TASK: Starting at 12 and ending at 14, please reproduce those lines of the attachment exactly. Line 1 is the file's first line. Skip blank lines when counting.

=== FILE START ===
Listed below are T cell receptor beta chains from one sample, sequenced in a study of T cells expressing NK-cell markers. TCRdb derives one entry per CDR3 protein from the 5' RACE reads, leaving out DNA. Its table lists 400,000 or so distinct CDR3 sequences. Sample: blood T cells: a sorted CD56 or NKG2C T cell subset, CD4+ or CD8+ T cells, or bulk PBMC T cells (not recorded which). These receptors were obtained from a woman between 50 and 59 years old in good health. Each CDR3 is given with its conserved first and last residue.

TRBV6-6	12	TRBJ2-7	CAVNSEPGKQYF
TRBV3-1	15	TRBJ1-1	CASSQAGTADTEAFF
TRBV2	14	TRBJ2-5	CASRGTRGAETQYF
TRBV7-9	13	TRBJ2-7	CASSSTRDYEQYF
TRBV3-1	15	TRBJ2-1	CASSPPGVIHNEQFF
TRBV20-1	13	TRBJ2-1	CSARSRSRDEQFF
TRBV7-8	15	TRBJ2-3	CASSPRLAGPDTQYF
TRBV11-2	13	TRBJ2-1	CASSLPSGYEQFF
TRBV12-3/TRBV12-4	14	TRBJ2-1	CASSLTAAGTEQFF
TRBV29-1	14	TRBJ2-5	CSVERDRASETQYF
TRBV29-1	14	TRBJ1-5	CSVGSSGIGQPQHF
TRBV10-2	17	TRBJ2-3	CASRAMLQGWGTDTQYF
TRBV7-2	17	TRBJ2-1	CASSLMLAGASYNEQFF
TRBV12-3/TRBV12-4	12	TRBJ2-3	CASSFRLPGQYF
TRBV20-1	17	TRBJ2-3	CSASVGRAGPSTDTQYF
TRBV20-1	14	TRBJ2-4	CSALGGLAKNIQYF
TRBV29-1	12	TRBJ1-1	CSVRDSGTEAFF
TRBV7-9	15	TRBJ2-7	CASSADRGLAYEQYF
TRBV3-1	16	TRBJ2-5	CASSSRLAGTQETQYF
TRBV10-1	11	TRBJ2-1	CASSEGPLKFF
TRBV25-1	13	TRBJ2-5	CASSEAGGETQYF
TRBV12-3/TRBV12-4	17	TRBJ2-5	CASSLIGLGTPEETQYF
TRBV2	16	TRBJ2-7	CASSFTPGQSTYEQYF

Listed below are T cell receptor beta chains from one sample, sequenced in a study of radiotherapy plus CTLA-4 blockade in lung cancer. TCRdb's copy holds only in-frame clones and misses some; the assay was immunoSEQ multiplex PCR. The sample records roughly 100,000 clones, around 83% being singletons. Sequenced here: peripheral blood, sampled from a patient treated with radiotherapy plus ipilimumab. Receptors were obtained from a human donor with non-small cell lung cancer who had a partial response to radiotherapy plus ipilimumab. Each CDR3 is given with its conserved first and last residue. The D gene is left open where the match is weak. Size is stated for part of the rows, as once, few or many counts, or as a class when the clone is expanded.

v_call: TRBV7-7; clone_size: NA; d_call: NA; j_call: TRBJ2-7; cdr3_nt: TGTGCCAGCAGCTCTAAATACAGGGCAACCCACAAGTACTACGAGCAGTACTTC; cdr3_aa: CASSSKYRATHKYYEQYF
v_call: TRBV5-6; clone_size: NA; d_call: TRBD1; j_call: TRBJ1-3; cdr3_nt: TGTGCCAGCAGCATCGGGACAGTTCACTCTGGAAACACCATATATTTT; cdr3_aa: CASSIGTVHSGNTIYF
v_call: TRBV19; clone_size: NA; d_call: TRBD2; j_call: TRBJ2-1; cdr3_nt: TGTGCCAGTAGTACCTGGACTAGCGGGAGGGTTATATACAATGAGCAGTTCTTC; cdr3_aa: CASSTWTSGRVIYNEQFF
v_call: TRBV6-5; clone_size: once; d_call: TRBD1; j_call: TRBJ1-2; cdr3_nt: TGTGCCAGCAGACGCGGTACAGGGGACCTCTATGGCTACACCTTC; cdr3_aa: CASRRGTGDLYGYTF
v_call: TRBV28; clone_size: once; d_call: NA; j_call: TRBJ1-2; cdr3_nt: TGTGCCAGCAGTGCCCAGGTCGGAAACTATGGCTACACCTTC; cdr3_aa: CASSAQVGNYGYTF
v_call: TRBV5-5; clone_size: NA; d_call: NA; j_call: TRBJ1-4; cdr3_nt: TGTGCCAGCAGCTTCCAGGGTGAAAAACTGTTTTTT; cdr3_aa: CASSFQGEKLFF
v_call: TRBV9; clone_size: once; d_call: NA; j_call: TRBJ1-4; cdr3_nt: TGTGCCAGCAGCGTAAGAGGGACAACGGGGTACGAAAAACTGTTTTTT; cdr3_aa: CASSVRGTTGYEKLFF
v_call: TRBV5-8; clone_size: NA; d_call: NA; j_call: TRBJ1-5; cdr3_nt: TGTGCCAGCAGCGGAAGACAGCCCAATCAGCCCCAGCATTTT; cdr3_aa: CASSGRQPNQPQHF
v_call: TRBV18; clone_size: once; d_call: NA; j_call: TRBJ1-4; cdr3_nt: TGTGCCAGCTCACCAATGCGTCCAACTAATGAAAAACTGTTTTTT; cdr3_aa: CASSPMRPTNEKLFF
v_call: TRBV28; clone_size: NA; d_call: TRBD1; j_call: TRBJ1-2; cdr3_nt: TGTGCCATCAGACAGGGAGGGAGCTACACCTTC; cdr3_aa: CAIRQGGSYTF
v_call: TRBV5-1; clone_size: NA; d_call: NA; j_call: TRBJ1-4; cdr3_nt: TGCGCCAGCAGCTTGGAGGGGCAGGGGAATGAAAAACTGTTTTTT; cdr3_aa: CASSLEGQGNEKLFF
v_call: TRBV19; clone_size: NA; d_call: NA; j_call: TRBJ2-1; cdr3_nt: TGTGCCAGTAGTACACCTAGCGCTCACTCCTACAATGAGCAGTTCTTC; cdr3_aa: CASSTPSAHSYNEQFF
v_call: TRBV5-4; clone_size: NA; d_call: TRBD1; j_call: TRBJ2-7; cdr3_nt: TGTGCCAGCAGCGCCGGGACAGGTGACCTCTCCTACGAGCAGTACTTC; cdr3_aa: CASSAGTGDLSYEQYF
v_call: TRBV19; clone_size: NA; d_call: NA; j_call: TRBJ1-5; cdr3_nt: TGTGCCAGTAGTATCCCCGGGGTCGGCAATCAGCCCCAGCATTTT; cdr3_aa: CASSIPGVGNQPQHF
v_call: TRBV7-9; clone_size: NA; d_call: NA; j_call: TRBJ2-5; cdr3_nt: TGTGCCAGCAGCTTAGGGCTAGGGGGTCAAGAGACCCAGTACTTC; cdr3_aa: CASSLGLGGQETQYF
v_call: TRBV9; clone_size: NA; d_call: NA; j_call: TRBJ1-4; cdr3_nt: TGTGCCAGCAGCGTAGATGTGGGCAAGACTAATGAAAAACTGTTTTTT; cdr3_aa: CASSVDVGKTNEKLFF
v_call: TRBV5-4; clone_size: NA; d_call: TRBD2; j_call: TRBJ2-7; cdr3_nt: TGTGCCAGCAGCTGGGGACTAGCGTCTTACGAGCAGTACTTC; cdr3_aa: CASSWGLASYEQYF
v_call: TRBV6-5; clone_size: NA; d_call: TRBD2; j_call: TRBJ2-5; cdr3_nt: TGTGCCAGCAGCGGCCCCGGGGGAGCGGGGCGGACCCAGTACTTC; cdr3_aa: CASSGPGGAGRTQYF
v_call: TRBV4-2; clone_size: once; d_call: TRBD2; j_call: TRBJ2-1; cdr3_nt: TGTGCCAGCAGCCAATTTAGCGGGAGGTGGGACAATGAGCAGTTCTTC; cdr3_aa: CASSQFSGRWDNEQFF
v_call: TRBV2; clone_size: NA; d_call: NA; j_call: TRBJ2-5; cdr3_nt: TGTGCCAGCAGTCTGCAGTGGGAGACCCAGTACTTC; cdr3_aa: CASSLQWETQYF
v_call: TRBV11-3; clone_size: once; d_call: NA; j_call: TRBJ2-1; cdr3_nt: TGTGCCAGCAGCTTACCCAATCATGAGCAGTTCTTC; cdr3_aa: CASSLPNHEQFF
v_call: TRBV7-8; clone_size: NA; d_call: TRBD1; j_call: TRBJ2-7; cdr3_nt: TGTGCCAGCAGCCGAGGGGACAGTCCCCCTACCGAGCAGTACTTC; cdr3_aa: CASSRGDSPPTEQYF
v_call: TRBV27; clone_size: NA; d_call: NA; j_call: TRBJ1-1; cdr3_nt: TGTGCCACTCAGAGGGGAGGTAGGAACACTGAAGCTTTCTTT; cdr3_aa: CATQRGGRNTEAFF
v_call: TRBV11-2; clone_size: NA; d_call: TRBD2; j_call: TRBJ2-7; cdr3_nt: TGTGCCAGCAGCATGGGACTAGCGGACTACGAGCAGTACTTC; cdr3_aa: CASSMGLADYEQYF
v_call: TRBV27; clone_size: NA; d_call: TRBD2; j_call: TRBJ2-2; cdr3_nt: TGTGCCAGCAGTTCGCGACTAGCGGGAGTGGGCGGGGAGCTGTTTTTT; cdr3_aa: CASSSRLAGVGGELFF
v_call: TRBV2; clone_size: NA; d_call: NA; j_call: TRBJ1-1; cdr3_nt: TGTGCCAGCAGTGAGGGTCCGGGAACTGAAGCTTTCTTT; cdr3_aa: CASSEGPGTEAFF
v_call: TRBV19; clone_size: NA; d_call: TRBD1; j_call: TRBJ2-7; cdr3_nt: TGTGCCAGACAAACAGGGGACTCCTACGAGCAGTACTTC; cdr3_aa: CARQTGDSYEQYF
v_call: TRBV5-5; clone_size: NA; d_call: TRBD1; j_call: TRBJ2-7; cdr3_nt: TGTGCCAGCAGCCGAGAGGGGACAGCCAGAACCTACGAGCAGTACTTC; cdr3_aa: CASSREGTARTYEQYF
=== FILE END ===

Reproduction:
TRBV29-1	14	TRBJ1-5	CSVGSSGIGQPQHF
TRBV10-2	17	TRBJ2-3	CASRAMLQGWGTDTQYF
TRBV7-2	17	TRBJ2-1	CASSLMLAGASYNEQFF